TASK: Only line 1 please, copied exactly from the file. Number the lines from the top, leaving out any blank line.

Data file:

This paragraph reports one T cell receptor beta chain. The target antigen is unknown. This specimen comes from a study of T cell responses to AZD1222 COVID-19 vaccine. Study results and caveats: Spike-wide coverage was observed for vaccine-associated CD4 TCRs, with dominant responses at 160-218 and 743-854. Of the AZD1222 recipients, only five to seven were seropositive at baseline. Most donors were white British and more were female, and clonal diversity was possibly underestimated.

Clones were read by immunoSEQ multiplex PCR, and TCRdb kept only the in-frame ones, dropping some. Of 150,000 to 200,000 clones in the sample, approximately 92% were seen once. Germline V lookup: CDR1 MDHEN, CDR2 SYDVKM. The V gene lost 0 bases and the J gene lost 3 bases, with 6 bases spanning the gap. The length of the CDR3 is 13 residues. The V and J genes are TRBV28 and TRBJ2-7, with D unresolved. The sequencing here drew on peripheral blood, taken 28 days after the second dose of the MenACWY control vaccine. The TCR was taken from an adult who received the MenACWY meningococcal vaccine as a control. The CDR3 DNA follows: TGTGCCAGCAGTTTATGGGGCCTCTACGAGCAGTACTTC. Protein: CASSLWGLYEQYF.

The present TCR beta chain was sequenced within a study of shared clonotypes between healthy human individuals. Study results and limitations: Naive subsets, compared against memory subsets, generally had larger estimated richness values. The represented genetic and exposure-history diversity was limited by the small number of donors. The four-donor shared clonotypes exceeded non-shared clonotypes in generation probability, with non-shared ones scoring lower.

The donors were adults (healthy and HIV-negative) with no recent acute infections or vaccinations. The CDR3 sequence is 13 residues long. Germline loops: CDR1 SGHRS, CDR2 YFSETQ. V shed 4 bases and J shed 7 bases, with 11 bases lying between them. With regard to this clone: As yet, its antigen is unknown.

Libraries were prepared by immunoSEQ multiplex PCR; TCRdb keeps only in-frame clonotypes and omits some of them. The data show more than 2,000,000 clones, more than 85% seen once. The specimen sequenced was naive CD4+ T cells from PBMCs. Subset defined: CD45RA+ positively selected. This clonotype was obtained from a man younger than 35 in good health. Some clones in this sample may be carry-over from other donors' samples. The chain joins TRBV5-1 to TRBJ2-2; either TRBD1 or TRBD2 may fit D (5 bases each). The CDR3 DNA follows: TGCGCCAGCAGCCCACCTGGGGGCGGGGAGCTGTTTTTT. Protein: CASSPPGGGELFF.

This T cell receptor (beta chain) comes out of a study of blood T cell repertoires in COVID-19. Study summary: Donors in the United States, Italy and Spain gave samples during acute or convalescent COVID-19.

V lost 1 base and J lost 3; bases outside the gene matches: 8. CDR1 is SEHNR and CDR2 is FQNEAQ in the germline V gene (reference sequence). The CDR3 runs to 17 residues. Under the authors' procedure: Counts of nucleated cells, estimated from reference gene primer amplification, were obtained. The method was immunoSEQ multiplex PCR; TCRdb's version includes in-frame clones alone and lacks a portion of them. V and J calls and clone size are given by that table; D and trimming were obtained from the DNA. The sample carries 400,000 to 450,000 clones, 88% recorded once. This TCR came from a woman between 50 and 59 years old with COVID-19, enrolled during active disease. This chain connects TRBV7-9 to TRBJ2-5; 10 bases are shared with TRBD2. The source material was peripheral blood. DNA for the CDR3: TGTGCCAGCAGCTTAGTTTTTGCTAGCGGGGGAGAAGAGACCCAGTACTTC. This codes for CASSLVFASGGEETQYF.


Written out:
This paragraph reports one T cell receptor beta chain. The target antigen is unknown. This specimen comes from a study of T cell responses to AZD1222 COVID-19 vaccine. Study results and caveats: Spike-wide coverage was observed for vaccine-associated CD4 TCRs, with dominant responses at 160-218 and 743-854. Of the AZD1222 recipients, only five to seven were seropositive at baseline. Most donors were white British and more were female, and clonal diversity was possibly underestimated.